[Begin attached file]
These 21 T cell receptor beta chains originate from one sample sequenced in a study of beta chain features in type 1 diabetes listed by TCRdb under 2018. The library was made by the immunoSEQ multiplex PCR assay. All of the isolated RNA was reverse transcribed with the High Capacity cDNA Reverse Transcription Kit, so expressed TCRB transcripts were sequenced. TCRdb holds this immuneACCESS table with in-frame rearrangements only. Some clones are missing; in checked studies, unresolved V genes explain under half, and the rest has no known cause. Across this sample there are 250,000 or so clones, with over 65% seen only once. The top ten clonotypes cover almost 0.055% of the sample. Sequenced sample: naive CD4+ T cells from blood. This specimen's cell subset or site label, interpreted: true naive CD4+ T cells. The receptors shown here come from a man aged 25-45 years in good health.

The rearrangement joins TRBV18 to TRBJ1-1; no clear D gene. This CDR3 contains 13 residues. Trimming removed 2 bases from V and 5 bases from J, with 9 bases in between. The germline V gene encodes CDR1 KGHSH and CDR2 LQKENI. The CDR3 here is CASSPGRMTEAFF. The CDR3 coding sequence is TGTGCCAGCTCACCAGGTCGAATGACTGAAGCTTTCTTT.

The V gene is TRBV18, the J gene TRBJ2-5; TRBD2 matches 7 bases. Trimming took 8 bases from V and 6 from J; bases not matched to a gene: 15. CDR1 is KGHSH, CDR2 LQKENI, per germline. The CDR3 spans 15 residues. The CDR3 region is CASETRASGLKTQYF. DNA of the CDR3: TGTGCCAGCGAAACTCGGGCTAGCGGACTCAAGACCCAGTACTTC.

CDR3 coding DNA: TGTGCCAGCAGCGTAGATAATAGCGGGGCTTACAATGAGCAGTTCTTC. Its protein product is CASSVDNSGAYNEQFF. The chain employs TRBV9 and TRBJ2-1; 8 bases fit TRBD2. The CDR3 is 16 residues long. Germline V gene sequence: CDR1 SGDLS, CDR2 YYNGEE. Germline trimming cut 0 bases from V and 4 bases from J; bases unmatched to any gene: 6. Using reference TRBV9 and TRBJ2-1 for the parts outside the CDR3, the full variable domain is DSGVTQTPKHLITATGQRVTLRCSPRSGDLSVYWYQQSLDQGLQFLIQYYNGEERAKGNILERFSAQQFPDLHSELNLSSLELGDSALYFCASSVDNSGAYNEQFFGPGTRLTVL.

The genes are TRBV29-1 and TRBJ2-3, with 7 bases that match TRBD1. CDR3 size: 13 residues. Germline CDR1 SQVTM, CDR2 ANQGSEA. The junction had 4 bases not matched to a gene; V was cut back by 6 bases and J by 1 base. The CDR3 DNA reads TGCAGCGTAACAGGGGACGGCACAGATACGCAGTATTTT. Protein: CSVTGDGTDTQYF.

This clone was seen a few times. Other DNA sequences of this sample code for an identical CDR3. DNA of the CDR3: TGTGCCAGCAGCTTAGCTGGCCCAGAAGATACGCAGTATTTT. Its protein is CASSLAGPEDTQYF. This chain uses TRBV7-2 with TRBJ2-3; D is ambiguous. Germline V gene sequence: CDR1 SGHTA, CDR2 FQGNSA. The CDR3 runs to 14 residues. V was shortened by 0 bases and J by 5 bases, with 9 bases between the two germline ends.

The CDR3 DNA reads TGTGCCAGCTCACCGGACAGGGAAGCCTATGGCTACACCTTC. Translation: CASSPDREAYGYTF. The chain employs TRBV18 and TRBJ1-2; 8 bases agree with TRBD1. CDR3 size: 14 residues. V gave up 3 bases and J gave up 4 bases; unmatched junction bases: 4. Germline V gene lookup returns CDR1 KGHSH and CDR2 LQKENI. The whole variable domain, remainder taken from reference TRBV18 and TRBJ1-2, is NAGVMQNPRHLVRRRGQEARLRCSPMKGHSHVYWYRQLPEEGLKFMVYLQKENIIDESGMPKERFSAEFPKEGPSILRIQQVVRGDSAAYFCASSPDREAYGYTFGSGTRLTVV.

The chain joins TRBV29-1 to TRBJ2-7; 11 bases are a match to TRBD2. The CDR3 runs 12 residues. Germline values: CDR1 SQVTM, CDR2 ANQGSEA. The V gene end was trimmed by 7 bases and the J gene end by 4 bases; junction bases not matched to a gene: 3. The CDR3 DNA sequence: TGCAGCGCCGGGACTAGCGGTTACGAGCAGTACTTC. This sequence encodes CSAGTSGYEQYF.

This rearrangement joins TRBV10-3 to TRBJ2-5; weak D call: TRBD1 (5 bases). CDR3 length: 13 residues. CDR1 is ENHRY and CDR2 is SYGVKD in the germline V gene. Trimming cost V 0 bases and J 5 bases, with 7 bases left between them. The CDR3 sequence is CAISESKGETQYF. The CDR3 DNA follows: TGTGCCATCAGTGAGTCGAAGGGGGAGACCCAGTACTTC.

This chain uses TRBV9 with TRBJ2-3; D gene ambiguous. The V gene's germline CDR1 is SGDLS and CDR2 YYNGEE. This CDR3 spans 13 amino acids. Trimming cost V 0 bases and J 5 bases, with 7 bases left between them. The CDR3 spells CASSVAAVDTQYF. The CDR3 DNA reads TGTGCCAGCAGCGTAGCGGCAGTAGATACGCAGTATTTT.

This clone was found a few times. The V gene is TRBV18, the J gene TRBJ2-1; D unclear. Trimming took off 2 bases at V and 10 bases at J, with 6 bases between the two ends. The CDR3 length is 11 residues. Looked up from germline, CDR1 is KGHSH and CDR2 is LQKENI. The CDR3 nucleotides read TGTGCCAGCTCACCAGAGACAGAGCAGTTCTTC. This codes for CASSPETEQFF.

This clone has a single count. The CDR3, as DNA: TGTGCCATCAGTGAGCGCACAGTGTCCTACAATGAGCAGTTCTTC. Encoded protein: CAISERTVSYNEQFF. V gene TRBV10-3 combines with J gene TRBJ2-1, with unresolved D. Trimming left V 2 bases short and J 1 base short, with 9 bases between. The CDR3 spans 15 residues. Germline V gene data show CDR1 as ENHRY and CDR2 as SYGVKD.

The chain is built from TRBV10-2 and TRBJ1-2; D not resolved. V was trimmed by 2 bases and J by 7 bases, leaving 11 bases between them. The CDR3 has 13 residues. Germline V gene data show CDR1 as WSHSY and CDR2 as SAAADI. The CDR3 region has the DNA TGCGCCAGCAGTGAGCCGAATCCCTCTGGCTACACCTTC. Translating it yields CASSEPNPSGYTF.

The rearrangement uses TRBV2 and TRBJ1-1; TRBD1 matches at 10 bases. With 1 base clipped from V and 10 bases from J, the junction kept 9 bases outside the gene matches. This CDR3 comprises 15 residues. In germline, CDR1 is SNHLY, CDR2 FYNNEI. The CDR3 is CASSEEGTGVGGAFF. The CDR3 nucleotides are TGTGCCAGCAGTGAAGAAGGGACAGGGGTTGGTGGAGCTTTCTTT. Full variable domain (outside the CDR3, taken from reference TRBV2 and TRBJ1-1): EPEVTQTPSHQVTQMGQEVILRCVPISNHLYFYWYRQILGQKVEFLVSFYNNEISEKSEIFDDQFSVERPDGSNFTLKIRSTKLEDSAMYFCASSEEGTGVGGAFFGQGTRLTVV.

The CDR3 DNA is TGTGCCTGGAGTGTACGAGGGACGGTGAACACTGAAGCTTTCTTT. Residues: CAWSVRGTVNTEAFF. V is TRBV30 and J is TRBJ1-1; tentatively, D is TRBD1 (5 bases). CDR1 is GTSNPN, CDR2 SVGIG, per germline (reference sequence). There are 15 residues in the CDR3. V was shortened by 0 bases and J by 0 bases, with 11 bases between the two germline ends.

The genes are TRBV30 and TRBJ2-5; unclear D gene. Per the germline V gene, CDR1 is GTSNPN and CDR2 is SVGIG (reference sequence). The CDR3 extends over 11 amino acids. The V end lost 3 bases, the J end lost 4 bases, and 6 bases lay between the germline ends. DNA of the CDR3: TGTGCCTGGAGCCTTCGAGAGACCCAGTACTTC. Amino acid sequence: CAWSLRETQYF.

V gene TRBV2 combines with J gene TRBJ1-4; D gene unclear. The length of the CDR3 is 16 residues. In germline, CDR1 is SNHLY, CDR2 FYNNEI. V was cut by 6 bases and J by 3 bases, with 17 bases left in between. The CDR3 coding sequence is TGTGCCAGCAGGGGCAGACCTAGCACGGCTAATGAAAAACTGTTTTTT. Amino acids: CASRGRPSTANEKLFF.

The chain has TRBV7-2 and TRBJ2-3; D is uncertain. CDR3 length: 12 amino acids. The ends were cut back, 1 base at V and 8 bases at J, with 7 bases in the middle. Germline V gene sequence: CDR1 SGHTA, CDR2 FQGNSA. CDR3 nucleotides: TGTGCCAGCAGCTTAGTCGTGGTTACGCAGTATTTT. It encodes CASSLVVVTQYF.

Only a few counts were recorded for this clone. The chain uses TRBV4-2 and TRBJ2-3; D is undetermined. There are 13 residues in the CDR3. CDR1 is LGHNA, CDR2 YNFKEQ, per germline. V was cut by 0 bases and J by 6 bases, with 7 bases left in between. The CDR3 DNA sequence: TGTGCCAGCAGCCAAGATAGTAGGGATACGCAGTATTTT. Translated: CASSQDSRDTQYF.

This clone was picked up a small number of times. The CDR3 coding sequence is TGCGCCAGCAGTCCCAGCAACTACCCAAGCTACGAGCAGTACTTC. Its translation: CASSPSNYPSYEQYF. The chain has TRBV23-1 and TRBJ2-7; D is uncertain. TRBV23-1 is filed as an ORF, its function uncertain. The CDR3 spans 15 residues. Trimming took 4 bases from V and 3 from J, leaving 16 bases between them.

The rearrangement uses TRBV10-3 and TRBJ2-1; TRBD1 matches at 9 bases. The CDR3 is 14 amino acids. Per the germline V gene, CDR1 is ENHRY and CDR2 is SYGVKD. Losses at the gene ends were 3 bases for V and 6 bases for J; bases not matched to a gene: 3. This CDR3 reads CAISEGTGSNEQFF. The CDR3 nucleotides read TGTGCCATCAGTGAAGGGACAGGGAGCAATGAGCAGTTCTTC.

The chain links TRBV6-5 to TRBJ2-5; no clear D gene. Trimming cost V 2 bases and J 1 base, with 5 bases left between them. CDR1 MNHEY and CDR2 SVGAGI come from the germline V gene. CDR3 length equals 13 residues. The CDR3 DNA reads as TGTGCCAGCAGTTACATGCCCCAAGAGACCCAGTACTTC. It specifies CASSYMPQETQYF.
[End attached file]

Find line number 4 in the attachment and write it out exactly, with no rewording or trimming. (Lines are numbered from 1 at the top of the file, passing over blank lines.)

CDR3 coding DNA: TGTGCCAGCAGCGTAGATAATAGCGGGGCTTACAATGAGCAGTTCTTC. Its protein product is CASSVDNSGAYNEQFF. The chain employs TRBV9 and TRBJ2-1; 8 bases fit TRBD2. The CDR3 is 16 residues long. Germline V gene sequence: CDR1 SGDLS, CDR2 YYNGEE. Germline trimming cut 0 bases from V and 4 bases from J; bases unmatched to any gene: 6. Using reference TRBV9 and TRBJ2-1 for the parts outside the CDR3, the full variable domain is DSGVTQTPKHLITATGQRVTLRCSPRSGDLSVYWYQQSLDQGLQFLIQYYNGEERAKGNILERFSAQQFPDLHSELNLSSLELGDSALYFCASSVDNSGAYNEQFFGPGTRLTVL.